The filmmakers jump ahead to CamCam, safely back on the ground in Chicago, wandering through a terminal at O'Hare. This helpfully eliminates the business in the book about the runways littered with burning planes that our "heroes" scarcely notice as they walk past.
The airport sequence here is actually fairly effective. In the book, you may recall, the primary immediate consequence of the Event was a long line at the counter of the Pan Con Club (enchante!). Here we get a glimpse of what some of the actual consequences would likely be: Widespread panic, clueless officials, a military presence to maintain "order," whimpering near-catatonics and random sobbing people.
The little dog with no one on the other end of the leash is a nice touch.*
"Your attention please," a voice says over the airport's public address system, "the federal government has declared a national state of emergency."
Buck stops to watch an expository news broadcast. We see unidentified flames on the TV screen as the announcer, sounding like the narrator of a nature film, says, "The death of the president adds to the list of world leaders lost or missing. Nicolae Carpathia …" and the broadcast cuts to the Romanian president, surrounded by reporters.
The filmmakers here are trying to get over a couple of plot hurdles. They don't really succeed, so they just shoot through this quickly in the hopes that no one will notice.
Their aim here is to have it make some kind of sense that Nicolae would be the go-to guy for network reporters seeking comment immediately after the Event. That's a tall order. Even if the president of Romania were as charismatic as a young Robert Redford he would still be the president of Romania, which is to say a foreigner, and Americans — and particularly American network reporters — aren't interested in what foreigners have to say. It's impossible to imagine any plausible scenario in which the president of Romania is who they'd want to hear from in the immediate aftermath of the abduction/disintegration of all their children. It's unlikely the president of Romania would even be sought out for comment by the American media if the Event had been confined to Romanian children.
Even apart from any America-centric parochial tendencies here, it makes sense that in times of national tragedy, people would want to hear from their own leaders. The filmmakers hope to skip that step by killing off America's leader, but that doesn't work. If the loss of the president were added to the trauma of the Event, Americans would have an even more urgent need to learn that someone — someone here — was in charge, and they would need to hear from that person, not from some thickly accented man with no standing here who comes from a place most of us couldn't find on a map.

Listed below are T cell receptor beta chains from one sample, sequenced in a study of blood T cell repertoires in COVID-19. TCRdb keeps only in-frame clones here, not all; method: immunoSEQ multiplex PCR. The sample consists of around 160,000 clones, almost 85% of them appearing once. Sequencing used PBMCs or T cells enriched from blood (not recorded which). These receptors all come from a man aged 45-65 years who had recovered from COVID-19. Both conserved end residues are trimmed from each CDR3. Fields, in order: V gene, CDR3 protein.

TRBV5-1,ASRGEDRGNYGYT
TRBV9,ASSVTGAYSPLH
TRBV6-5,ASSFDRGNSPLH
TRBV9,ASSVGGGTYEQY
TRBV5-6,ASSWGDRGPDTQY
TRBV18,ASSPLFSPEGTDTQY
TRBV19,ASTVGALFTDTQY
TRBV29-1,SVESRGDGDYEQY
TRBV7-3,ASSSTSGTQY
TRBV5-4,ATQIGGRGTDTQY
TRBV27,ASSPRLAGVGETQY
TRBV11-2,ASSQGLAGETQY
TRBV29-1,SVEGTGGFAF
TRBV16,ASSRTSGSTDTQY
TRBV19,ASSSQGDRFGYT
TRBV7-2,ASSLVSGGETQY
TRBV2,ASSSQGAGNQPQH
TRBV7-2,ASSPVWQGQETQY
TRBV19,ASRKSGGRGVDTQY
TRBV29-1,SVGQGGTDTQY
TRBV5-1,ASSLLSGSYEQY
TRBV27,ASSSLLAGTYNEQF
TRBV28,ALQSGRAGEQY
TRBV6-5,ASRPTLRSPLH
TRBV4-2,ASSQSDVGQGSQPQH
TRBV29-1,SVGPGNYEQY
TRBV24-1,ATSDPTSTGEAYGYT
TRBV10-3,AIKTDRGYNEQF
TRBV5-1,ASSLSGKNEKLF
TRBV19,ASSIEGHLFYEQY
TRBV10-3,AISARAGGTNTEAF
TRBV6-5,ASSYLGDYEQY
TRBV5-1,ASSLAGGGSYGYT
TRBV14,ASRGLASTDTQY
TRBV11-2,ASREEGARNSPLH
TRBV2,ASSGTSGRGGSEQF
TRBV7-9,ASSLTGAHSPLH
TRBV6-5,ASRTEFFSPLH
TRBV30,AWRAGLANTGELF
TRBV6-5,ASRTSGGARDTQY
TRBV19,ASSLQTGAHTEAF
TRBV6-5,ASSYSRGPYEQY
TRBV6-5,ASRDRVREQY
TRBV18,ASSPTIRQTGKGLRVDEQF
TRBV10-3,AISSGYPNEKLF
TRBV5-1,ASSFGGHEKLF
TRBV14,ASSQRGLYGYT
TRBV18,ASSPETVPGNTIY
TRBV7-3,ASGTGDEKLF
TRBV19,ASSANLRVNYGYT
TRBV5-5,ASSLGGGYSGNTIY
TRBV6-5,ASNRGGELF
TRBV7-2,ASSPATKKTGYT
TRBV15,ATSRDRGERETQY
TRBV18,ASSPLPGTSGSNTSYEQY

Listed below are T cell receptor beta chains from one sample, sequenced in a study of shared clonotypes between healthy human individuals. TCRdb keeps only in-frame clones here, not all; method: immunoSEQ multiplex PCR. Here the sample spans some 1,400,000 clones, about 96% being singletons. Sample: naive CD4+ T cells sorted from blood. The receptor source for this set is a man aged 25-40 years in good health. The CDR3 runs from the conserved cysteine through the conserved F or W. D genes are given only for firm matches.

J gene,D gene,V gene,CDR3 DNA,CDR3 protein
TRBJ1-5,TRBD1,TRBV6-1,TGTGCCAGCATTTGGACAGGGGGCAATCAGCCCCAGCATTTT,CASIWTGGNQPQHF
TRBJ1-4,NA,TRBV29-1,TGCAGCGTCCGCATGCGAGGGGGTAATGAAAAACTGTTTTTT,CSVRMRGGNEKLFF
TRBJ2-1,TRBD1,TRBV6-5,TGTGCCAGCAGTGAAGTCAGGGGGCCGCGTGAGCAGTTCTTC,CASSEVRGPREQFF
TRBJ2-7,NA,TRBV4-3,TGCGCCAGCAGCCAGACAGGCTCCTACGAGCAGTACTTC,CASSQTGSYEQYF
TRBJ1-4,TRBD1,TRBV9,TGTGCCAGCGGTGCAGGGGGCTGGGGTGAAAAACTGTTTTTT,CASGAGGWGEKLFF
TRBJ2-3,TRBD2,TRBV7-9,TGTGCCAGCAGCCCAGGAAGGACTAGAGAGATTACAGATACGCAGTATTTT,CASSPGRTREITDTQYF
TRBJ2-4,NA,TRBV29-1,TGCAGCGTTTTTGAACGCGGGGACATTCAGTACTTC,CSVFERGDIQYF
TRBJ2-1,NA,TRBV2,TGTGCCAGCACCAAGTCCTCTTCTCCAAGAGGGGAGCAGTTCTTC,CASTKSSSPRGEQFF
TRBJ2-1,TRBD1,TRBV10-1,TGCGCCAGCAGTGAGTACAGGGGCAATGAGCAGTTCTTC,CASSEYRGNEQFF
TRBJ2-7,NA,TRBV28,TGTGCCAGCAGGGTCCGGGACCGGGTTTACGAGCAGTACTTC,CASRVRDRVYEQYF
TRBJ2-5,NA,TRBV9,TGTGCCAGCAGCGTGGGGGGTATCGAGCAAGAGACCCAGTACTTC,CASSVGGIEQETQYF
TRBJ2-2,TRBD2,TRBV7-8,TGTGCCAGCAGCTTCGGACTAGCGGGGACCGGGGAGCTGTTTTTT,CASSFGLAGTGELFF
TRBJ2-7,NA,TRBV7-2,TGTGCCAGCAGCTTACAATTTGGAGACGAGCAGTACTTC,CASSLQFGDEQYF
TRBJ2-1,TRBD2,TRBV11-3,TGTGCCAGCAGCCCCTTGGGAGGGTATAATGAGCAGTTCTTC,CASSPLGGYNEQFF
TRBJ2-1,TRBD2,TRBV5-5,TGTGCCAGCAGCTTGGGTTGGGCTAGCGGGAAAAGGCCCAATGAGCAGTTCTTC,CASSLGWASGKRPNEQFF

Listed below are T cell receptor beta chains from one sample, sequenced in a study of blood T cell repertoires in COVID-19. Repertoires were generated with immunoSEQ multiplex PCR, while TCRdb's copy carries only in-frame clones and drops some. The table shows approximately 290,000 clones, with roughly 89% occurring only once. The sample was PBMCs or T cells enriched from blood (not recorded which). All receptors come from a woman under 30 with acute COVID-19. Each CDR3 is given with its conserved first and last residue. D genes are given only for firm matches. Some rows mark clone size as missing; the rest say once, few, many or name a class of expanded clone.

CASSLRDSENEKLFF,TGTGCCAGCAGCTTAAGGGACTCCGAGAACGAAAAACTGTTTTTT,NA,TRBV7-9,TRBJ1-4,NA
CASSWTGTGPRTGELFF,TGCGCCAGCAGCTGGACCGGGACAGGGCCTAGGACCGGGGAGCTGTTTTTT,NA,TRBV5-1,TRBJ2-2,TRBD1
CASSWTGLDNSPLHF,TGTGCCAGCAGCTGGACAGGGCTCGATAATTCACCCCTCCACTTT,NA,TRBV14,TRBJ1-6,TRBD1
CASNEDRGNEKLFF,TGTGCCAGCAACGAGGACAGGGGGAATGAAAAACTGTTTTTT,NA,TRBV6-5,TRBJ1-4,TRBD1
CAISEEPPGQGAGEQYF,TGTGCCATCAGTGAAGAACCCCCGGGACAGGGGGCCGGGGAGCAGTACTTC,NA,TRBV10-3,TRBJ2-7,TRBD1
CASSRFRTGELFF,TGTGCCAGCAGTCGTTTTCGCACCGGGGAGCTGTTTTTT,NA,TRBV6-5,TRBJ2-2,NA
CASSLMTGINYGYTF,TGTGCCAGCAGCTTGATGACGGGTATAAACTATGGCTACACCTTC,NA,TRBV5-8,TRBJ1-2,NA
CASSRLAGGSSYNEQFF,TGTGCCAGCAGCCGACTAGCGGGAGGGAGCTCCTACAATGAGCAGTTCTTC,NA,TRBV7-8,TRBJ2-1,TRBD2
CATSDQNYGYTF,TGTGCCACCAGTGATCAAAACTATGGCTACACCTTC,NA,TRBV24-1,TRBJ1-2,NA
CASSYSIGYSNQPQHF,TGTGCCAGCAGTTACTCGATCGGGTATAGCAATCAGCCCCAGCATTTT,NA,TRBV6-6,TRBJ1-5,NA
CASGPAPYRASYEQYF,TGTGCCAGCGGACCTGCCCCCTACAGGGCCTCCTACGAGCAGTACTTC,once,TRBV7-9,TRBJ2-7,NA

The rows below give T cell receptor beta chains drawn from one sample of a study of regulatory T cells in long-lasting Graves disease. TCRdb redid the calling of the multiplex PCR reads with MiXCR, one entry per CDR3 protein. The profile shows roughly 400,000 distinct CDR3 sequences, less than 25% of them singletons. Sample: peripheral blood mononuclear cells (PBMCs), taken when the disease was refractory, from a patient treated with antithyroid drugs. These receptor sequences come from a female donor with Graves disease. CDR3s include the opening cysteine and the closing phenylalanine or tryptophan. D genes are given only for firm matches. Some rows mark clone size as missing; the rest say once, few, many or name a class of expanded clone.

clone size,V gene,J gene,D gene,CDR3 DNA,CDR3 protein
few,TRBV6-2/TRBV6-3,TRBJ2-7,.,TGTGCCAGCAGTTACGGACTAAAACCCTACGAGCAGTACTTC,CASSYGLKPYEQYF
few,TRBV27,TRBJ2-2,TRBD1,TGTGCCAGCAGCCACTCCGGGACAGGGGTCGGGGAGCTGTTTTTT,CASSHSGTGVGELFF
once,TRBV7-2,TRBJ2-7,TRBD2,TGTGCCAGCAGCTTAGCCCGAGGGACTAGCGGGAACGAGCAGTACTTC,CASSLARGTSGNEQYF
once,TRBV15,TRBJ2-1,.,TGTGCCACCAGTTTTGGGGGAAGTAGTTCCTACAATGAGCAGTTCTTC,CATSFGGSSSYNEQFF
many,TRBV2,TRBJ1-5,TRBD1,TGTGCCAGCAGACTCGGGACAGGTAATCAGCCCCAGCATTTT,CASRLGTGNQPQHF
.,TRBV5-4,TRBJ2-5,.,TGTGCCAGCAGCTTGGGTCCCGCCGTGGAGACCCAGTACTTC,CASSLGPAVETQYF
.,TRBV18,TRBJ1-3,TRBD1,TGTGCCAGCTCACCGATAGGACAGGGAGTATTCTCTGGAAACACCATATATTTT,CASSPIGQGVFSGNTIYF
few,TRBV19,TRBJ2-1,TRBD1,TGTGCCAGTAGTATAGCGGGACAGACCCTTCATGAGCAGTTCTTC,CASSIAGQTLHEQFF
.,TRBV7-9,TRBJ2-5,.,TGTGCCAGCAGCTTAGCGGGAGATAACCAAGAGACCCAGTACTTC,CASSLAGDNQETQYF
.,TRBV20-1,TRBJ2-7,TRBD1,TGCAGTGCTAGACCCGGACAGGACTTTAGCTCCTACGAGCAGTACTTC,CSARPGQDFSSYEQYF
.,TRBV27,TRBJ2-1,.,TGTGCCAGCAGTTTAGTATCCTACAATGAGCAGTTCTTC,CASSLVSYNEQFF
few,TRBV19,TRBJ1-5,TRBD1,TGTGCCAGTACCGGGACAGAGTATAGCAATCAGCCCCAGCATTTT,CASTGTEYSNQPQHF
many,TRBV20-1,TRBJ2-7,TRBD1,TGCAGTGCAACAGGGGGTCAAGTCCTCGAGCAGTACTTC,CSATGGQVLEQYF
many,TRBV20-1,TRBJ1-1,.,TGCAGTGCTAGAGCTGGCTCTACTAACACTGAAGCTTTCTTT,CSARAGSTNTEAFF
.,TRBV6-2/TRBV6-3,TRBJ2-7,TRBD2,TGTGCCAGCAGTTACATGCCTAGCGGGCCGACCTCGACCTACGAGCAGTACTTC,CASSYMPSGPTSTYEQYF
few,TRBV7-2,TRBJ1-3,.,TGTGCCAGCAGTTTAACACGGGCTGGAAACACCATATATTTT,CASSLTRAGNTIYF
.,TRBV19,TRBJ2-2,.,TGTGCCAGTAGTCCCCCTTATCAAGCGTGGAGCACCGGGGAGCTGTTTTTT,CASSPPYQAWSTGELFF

The death of the president, in other words, would demand and require that the next president — the former vice president or speaker of the House or secretary of agriculture if it got down to it — become immediately visible and vocal to reassure the public. And we know the chain of succession is intact here — "the federal government has declared a national state of emergency," so somebody must be in charge (even if it turns out later to have been Norm Mineta). If the networks were to turn instead to some implausible and inadequate substitute, like the president of Romania, no one would listen to a word the man had to say. People would be shouting back at the screen, "Who's this guy? Where's the vice president?"
It doesn't help at all that Nicolae fails to rise to the moment. He botches this horribly, scarcely acknowledging the shock and trauma the world is experiencing and failing to say any of the things any legitimate or semi-capable leader would say in response to a tragedy. He doesn't reassure people that anyone is in charge. He doesn't tell them not to panic, or say that the worst seems to be over and we'll be getting to the bottom of it so hang in there. If this is the best that authority figures have to offer in response to the Event, then mass hysteria and panic in the streets might be a logical course of action.
Even worse, Nicolae seems to be trying to exploit the situation for his own ends. To the extent that Carpathia would have been known at all outside of Stonagal's living room, he would have been known as that blonde guy was was always pushing his disa
rmament agenda, babbling about "peace
" and the need to "set aside our differences." Here he is immediately after the Event and what is he doing? Babbling about disarmament and "peace" and the need to "set aside our differences."
The filmmakers seem to realize that the book's framework — making the Event and Nicolae's rise to power wholly separate and unrelated occurrences — makes no sense. They've reasonably decided to portray the two events as related, to show Nicolae using the chaos and panic of the Event as a means to seize and solidify global power. What they don't seem to get, though, is that while such chaos provides the opportunity for someone to demonstrate leadership and to seize power, it doesn't work if that person looks like he's trying to exploit the tragedy as a vehicle for his own ambition.